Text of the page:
Of course, if you find yourself in Hobart on Tuesday the 7th of April then you too can take on this most scientific of missions! Just get yourself along to the Lark cellar door at 7pm with $30 to cover (at least) five different drams throughout the evening. Also, if you are prepared to bring along some of your Easter stash to share around as part of the pairing-quest, please do. It’s all in the name of science, you understand.

Until then, have a great Easter and keep on waffling, even with mouthfuls of chocolate!

Johnnie Walker Platinum Label 18 Year Old

Posted by: Ted

WW Platinum Label

Let us picture a woman: she wears chic white designer clothes, and her platinum blonde hair is perfectly styled. She is beautiful, with flawless ivory skin and delicate features, and yet her pale grey eyes are cold and her face is blank of emotion. She is like an icy white marble statue come to life. Her house is filled with expensive minimalist designer furnishings, all in white, and the effect is striking and elegant. Yet somehow it leaves you feeling empty; it’s too clean, too clinical, lacking in any warmth that allows you to develop an emotional connection.

If you distilled the idea of the white lady and her house, and bottled it, then you would capture the essence of the Johnnie Walker Platinum Label. The Platinum is marketed as one of the top tier bottlings in the standard Johnnie Walker range. It is delicately assembled from a selection of minimum 18 year old single malt and grain whiskies, and was inspired by the private blends created as gifts for the upper echelons of the Johnnie Walker hierarchy.

Platinum extra Ted

On the nose the Platinum is very light and delicate, with hints of dusty oak floorboards, cereals such as bran, oats and barley, chocolate, and coffee. There is no sweetness or fruitiness here, and as such the scent is rather dry and wooden as a result. The mouth is extremely smooth, with subtle flavours of polished oak and walnuts. A flicker of sweetness is allowed, perfectly balanced by a dash of bitterness. The end is dry and provides a grind of black pepper followed later by a sprinkling of ash.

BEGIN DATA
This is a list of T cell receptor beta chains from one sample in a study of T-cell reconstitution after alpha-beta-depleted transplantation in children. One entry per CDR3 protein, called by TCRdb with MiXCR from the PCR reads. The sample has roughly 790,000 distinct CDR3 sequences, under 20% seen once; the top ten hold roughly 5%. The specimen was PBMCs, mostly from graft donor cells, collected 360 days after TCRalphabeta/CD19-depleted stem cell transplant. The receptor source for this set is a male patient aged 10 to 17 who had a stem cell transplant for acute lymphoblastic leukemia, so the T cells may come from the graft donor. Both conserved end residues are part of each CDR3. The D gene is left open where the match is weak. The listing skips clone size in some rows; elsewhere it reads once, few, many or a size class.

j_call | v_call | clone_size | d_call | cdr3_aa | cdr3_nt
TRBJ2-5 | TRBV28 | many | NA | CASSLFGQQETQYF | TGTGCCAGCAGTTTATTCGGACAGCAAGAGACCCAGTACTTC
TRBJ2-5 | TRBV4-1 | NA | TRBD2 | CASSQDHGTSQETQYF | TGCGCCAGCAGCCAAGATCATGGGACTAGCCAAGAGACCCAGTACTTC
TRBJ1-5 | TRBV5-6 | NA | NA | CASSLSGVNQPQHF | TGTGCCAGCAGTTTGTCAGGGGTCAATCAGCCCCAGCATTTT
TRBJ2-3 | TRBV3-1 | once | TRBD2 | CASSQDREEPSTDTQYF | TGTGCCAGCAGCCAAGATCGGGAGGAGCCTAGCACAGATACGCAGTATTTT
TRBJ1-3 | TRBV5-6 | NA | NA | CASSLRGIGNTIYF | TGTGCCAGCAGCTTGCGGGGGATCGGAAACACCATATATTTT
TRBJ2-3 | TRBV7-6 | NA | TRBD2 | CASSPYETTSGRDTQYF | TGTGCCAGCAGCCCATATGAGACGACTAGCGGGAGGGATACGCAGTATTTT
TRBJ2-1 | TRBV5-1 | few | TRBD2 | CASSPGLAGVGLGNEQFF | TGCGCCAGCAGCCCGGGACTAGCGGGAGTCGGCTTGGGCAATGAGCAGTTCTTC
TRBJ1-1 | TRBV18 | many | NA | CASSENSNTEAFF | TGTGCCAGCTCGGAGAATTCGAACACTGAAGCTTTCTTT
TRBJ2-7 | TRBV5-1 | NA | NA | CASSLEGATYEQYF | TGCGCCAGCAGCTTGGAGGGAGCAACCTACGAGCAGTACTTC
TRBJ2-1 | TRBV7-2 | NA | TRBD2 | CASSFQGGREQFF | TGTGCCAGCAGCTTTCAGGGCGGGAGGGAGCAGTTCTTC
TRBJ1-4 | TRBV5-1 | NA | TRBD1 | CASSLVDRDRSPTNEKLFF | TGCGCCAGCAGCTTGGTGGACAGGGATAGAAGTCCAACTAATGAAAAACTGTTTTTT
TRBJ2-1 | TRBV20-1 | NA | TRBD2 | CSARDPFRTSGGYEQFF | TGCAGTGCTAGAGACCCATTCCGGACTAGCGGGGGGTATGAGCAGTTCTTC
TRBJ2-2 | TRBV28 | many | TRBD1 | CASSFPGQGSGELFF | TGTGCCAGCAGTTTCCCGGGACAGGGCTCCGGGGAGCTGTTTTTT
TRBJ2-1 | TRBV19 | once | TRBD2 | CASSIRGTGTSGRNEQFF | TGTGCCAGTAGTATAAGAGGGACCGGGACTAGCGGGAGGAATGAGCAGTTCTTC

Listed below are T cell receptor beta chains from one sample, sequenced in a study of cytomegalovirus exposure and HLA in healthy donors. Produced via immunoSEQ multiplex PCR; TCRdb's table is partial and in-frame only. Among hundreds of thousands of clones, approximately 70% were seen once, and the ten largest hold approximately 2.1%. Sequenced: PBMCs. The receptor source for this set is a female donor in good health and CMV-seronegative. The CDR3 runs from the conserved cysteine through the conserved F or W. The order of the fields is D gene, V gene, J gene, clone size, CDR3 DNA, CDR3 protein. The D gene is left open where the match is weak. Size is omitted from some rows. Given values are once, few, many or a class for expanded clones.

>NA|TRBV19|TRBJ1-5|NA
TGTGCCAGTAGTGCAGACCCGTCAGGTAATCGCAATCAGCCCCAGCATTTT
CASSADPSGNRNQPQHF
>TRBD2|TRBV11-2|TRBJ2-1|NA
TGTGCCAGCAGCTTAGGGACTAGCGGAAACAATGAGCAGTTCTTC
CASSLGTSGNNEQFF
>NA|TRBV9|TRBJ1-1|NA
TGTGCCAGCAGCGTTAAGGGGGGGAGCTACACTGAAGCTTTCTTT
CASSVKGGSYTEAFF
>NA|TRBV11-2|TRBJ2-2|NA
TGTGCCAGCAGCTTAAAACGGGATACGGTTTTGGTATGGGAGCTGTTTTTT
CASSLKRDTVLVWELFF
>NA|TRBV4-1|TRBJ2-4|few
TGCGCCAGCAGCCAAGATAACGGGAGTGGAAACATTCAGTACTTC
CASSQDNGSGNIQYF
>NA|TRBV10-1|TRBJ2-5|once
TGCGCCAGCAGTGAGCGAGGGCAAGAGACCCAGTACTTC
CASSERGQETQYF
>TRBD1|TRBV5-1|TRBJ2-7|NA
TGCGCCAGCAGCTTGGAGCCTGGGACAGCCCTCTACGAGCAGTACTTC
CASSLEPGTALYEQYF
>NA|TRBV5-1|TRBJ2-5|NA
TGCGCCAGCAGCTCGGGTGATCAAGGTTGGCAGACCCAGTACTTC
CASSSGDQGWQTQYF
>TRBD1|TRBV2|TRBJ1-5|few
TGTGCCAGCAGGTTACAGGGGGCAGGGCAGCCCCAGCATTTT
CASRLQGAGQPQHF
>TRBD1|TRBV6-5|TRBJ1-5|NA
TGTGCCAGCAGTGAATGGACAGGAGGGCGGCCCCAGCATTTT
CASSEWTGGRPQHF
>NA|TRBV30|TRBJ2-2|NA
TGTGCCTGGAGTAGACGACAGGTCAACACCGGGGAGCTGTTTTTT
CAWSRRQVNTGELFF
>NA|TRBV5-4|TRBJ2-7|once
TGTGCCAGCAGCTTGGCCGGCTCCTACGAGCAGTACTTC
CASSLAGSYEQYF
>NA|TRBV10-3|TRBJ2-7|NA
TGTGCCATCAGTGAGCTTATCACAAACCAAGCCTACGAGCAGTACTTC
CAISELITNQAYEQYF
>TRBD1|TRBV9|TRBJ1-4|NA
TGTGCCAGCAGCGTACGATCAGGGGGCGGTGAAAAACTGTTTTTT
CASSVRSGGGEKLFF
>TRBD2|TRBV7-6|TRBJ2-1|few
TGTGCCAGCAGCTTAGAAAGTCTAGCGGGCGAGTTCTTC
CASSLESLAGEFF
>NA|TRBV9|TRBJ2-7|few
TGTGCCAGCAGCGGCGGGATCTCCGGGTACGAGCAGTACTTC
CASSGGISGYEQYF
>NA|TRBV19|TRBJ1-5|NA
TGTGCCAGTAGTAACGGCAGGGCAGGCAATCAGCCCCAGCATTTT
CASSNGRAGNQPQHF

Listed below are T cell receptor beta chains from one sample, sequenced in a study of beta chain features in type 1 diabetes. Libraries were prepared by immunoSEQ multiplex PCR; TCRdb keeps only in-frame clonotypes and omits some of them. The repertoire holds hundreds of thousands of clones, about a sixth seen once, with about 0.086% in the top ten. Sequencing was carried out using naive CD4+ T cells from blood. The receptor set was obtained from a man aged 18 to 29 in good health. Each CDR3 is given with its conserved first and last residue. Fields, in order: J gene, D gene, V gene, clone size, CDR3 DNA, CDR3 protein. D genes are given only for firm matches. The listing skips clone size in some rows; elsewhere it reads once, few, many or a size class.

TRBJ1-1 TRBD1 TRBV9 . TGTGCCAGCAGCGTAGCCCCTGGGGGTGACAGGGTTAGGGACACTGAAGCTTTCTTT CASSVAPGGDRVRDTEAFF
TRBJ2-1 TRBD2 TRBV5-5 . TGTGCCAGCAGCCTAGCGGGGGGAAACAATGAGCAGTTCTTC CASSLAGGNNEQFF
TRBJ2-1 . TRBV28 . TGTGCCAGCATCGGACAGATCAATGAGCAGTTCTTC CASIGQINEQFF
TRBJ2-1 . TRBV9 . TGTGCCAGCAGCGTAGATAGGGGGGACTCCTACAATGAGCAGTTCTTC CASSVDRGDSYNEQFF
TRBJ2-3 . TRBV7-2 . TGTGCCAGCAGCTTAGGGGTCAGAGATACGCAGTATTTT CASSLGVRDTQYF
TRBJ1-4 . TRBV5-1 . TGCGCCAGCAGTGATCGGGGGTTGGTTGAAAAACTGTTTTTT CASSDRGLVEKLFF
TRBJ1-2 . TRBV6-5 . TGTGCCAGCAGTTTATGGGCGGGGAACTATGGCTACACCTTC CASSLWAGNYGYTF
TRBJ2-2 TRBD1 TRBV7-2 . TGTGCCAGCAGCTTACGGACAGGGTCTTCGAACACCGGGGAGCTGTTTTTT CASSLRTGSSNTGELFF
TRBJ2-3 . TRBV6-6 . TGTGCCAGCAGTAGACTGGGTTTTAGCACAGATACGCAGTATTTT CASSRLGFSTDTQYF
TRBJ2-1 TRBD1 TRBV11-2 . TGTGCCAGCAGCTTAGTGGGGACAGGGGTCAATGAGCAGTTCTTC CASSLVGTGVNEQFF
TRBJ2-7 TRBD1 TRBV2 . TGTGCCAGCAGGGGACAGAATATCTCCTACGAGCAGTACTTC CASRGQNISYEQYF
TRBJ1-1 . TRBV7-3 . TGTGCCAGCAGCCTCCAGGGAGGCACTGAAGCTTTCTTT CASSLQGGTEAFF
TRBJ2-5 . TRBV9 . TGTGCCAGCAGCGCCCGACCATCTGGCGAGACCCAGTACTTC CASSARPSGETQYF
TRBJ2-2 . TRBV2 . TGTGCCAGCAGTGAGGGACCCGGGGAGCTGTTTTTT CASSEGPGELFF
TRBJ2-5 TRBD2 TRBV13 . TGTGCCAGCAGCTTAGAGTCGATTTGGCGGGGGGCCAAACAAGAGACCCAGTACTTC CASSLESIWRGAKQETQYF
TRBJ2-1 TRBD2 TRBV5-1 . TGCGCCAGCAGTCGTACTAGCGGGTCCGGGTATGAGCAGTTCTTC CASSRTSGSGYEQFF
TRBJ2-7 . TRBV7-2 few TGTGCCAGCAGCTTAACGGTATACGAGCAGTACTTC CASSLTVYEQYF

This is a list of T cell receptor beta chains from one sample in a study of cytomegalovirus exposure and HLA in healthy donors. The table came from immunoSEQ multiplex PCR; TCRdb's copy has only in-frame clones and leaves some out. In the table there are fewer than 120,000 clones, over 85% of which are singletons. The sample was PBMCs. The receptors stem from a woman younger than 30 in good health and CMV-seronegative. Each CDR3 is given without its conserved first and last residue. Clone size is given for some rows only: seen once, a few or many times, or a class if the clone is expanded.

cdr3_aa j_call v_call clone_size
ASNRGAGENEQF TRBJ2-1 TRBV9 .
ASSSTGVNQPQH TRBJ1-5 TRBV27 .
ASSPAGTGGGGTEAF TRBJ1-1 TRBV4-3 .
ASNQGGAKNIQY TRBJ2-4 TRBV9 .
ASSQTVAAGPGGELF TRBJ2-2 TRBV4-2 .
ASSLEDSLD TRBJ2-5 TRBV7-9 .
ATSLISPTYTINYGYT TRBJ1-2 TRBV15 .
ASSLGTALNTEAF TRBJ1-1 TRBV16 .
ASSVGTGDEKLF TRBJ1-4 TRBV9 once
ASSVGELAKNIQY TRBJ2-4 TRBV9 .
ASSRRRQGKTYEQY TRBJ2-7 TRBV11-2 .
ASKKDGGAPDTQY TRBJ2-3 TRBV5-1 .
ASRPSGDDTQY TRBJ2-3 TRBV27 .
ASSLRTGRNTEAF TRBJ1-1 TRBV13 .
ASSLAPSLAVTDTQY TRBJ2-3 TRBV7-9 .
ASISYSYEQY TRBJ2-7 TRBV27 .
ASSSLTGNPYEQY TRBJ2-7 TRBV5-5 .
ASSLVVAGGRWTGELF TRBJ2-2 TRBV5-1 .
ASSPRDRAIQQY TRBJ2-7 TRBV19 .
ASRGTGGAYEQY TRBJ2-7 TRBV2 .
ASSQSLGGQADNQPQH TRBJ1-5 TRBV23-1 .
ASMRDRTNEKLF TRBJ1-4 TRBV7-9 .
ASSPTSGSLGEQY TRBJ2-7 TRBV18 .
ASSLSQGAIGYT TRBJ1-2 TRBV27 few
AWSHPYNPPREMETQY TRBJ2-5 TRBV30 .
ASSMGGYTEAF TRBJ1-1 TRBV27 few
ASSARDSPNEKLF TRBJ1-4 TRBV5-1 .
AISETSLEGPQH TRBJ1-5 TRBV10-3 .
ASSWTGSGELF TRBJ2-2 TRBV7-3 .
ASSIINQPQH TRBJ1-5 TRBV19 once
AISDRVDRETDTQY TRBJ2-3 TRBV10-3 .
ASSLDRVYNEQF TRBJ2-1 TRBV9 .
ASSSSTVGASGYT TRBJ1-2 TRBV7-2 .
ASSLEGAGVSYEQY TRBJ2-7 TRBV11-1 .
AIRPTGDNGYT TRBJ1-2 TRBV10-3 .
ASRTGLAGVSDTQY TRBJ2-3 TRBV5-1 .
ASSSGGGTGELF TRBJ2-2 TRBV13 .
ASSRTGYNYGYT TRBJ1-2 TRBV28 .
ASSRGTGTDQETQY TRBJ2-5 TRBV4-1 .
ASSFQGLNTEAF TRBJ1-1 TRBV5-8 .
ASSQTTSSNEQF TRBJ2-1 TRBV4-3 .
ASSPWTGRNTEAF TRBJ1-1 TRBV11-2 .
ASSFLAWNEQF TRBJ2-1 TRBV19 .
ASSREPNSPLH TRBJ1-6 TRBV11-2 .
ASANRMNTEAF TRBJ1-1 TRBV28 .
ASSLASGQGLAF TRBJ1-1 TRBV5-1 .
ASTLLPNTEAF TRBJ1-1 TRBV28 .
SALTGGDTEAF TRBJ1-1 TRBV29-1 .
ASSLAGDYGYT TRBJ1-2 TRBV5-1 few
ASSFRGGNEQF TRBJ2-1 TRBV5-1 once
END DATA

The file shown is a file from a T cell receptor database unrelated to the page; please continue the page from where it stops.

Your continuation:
There is a sense that the Johnnie Walker Platinum Label is a stylish drink created for those with sophisticated tastes, and yet in trying to achieve this they somehow miss the point. Yes, the flavours all work together superbly, but as a whole it’s too refined, polished to the point where there is no spark left to bring it to life. The white lady is beautiful to behold, but be warned, her heart is cold and she will not give you the love and warmth you crave.

★★

#johnniewalkerweek

Find out about the rest of our multi-coloured adventures:

Johnnie Walker Red Label

Johnnie Walker Black Label

Johnnie Walker Double Black

Johnnie Walker Gold Label Reserve

Johnnie Walker Blue Label

Johnnie Walker Green Label

Johnnie Walker: which is best?

 

Johnnie Walker Double Black

Reviewed by: Ted

Double Black Whisky Waffle

Picture the scene: we are standing in the secret headquarters of Johnnie Walker, built cunningly into a mighty tor in the middle of a lonely Scottish loch. A meeting is being held between the head of whisky R&D (Codename: W) and his underlings…

W: “Gentlemen, I have created a new mid-range (but very reasonably priced) whisky. But what to call it?”

Underling: “Well sir, if it’s mid-range then it must be above the Black. If people associate the name Black as being a notch up, a bit more classy, that sort of thing, then surely they’ll think that ‘Double Black’ means twice the class?”

W: “Genius! Give that man a dram and a slice of haggis!”

Double Black extra Ted Whisky Waffle

Amazingly, Johnnie Walker has managed to deliver just that. Compared to the decidedly woeful Red, and the close-but-not-quite Black, the Double Black really is twice the drink. The boys in the back have managed to iron out the kinks that plagued the previous two iterations and produce a far more balanced and exciting drink.

The element that is really allowed to shine in the Double Black is peat smoke. Johnnie Walker likes to talk about how their whiskies have a smoky nature, but it is here that they open the door and let it out to play. Even the bottle suggests it, being coloured a very dark smoky blue-grey.

Gone are the harsher unbalanced notes from the Red and the Black. Instead the nose gently presents hints of smouldering charcoal, cigars and leather, over rich stewed plums and strawberries with spicy honey. The mouth brings an initial hit of lightly charred oak followed by nicely balanced sweetness and spice. The overall feel is pleasantly smooth and manages to introduce points of interest without capturing any unwanted notes.

While the Red and the Black are only really good for mixers, the Double Black is the first rung on the Johnnie Walker ladder worth enjoying neat. Thanks to the well balanced flavours and that sexy hit of smoke, combined with the very reasonable price tag, the Johnnie Walker Double Black has it in spades, and is a seriously good choice for anyone contemplating a blend.

★★★

#johnniewalkerweek

Find out about the rest of our multi-coloured adventures:

Johnnie Walker Red Label

Johnnie Walker Black Label

Johnnie Walker Gold Label Reserve

Johnnie Walker Platinum Label 18 Year Old

Johnnie Walker Blue Label

Johnnie Walker Green Label

Johnnie Walker: which is best?